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AA History

Sam Shoemaker

Sam Shoemaker

The basic principles which the Oxford Groupers had taught were ancient and universal ones, the common property of mankind… The early AA got its ideas of self-examination, acknowledgement of character defects, restitution for harm done, and working with others straight from the Oxford Groups and directly from Sam Shoemaker…

The “God Word” Delusion: A Response from the London Group

The “God Word” Delusion: A Response from the London Group

The London group who initiated the process of securing the first-ever Conference-approved leaflet for agnostics, atheists, and freethinkers in AA, responds to “The God Word Delusion…

Richmond Walker

Richmond Walker

The Twenty-Four Hours a Day book is pocket-sized, designed for both portability, and discretion. An editor’s note tells us only that, “This book was compiled by a member of the Group at Daytona Beach, Fla”. The author, Richmond Walker, sought neither profit, nor recognition, for his efforts…

Billy Sunday

Billy Sunday

I tell you the saloon is a coward. It hides itself behind stained-glass doors and opaque windows, and sneaks its customers in a blind door, and keeps a sentinel to guard the door from the officers of the law . . . it strikes in the night…

Brewery Bill, Campsie Mick, Roland, and Lois Wilson.

Brewery Bill, Campsie Mick, Roland, and Lois Wilson.

I met Brewery Bill in early sobriety and enjoyed his humour and A.A. storytelling. He got sober in 1971 when he was in his twenties, knew many of the original members of Sydney A.A. and was a great storyteller…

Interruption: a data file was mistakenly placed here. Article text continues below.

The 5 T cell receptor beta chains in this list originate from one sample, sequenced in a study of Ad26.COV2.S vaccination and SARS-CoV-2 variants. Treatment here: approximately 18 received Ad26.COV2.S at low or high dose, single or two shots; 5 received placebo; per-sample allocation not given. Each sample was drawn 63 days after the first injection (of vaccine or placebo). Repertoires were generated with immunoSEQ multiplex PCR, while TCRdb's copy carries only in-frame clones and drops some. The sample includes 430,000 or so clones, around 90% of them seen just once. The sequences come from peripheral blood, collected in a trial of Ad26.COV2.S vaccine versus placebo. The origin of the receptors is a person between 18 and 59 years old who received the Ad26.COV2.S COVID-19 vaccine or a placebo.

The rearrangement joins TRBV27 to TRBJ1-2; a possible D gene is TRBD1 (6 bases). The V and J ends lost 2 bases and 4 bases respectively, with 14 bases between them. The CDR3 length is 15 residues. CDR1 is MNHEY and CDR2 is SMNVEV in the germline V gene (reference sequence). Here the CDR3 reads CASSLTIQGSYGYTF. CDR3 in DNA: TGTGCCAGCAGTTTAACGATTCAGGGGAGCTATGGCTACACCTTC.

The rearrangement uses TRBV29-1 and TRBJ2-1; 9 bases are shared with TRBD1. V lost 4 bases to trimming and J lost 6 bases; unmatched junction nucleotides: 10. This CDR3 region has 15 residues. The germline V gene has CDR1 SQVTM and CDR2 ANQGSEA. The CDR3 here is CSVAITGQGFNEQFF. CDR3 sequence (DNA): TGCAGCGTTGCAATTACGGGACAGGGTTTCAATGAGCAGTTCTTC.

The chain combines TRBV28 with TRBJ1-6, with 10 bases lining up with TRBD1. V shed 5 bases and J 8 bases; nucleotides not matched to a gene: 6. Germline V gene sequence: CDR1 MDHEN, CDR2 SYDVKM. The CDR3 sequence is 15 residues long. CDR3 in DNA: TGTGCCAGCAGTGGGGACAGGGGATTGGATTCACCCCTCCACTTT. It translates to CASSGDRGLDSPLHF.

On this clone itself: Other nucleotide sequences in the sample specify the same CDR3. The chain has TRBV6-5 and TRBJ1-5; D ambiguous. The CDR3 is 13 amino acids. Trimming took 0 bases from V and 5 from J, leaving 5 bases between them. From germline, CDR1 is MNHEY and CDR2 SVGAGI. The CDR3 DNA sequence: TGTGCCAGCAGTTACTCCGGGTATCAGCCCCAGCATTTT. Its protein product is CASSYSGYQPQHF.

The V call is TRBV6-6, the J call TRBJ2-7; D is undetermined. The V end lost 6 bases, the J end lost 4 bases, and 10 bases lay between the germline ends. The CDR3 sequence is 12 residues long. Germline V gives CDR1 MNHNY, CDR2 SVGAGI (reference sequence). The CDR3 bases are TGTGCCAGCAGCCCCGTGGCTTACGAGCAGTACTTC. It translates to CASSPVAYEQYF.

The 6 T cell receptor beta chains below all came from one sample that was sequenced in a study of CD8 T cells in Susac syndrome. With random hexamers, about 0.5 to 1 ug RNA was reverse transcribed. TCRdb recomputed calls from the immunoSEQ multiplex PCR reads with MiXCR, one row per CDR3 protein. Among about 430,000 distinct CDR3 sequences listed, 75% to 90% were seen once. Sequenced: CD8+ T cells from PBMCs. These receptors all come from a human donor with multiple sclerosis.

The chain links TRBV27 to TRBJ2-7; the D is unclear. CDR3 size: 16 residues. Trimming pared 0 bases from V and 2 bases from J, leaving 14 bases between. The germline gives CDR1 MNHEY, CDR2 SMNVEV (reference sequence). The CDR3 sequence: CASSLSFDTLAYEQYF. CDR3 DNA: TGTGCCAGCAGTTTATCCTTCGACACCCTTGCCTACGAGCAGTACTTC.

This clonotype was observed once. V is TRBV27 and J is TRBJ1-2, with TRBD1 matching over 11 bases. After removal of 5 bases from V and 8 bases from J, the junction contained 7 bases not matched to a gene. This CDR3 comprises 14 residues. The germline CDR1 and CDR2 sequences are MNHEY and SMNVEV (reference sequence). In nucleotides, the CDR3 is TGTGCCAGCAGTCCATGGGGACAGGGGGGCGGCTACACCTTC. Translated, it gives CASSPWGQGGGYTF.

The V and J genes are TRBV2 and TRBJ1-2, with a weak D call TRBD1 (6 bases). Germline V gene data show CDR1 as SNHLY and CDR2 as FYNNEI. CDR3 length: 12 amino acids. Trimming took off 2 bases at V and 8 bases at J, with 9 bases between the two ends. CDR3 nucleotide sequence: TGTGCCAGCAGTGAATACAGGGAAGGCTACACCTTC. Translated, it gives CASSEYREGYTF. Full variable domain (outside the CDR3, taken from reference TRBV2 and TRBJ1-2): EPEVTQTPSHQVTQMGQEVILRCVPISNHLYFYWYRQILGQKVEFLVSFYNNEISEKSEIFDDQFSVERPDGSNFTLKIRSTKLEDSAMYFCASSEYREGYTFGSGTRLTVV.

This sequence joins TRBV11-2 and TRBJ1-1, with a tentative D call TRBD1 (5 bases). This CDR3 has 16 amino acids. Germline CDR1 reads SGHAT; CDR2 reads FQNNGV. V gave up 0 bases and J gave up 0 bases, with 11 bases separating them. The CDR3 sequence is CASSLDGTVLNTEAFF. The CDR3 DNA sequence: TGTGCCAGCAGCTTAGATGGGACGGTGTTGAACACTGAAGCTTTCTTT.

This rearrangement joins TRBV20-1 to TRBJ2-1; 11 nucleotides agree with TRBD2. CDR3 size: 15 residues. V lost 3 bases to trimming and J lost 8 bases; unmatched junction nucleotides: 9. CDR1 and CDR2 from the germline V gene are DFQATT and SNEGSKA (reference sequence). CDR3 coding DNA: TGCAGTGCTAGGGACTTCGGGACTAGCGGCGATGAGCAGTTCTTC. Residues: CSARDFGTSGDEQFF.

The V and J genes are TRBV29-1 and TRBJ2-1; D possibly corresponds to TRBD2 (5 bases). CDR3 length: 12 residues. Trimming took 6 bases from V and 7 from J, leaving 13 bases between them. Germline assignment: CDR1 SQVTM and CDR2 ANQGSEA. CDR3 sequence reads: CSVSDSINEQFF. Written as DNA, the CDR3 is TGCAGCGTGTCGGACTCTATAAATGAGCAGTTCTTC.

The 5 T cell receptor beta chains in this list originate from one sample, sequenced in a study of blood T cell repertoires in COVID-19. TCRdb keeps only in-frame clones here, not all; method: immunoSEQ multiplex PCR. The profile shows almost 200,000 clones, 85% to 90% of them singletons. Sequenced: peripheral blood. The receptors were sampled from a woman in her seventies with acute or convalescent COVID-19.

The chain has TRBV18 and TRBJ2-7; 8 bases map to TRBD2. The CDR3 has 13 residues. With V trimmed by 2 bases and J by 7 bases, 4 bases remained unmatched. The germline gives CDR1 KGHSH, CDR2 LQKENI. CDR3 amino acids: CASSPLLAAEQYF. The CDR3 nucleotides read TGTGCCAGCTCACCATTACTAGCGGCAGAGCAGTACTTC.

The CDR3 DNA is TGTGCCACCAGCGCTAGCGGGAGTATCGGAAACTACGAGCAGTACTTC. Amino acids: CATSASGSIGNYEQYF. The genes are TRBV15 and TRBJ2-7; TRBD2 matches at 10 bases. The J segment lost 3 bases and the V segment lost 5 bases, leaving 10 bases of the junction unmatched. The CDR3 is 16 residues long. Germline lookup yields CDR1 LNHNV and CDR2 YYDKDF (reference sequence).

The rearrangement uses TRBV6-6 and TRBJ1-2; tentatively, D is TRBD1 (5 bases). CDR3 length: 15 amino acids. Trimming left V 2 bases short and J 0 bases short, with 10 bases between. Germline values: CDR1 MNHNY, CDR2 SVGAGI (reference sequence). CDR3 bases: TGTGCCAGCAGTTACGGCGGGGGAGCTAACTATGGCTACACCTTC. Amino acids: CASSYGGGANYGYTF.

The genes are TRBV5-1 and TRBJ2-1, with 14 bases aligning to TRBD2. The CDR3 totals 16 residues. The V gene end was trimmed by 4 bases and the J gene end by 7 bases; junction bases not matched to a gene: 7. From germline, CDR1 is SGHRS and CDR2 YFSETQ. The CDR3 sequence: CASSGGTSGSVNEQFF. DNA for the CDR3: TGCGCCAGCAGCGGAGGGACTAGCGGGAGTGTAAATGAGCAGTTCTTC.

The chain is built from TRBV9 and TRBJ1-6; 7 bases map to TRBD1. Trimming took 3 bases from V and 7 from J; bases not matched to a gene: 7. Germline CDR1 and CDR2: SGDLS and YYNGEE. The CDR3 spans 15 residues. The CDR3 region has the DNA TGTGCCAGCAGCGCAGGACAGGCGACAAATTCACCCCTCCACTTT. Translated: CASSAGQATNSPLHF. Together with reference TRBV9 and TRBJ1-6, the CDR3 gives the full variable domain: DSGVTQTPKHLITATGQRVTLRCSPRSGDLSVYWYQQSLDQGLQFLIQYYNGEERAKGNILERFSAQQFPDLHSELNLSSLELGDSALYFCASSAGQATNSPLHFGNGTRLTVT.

AA Incorporated

AA Incorporated

The year 1937 dawned with much promise for two fallen bigshots, Bill Wilson and Hank Parkhurst. Bill was 25 months sober, and his abstinence from alcohol had been supplying some small opportunities to re-enter the working world…

Our Perfectly Imperfect AA Founder

Our Perfectly Imperfect AA Founder

This spirituality–the spirituality of imperfection–is thousands of years old. And yet it is timeless, eternal, and ongoing, for it is concerned with what in the human being is irrevocable and immutable, the essential imperfection, the basic and inherent flaws of humans…

New Thought and AA

New Thought and AA

The most obvious connecting link between Alcoholics Anonymous and the New Thought movement comes through William James who “had found answers to his own depression and doubts about his self-worth from… New Thought teachings, which he termed ‘mind-cure’… While New Thought organizations never became very large, their ideas…

Dr. Benjamin Rush

Dr. Benjamin Rush

“Dr. Benjamin Rush, one of the signers of the Declaration of Independence, was the first member of the (American) medical community to write about alcoholism and suggest it might be an illness… a ‘disease process’”. (The Roundtable of AA History, Silkworth.net) This was fully one hundred years before the…

Rowland Hazard

Rowland Hazard

A certain American businessman had ability, good sense, and high character. For years he had floundered from one sanitarium to another. He had consulted the best known American psychiatrists. Then he had gone to Europe, placing himself in the care of a celebrated physician (the psychiatrist, Dr. Jung) who prescribed…

Florence Rankin

Florence Rankin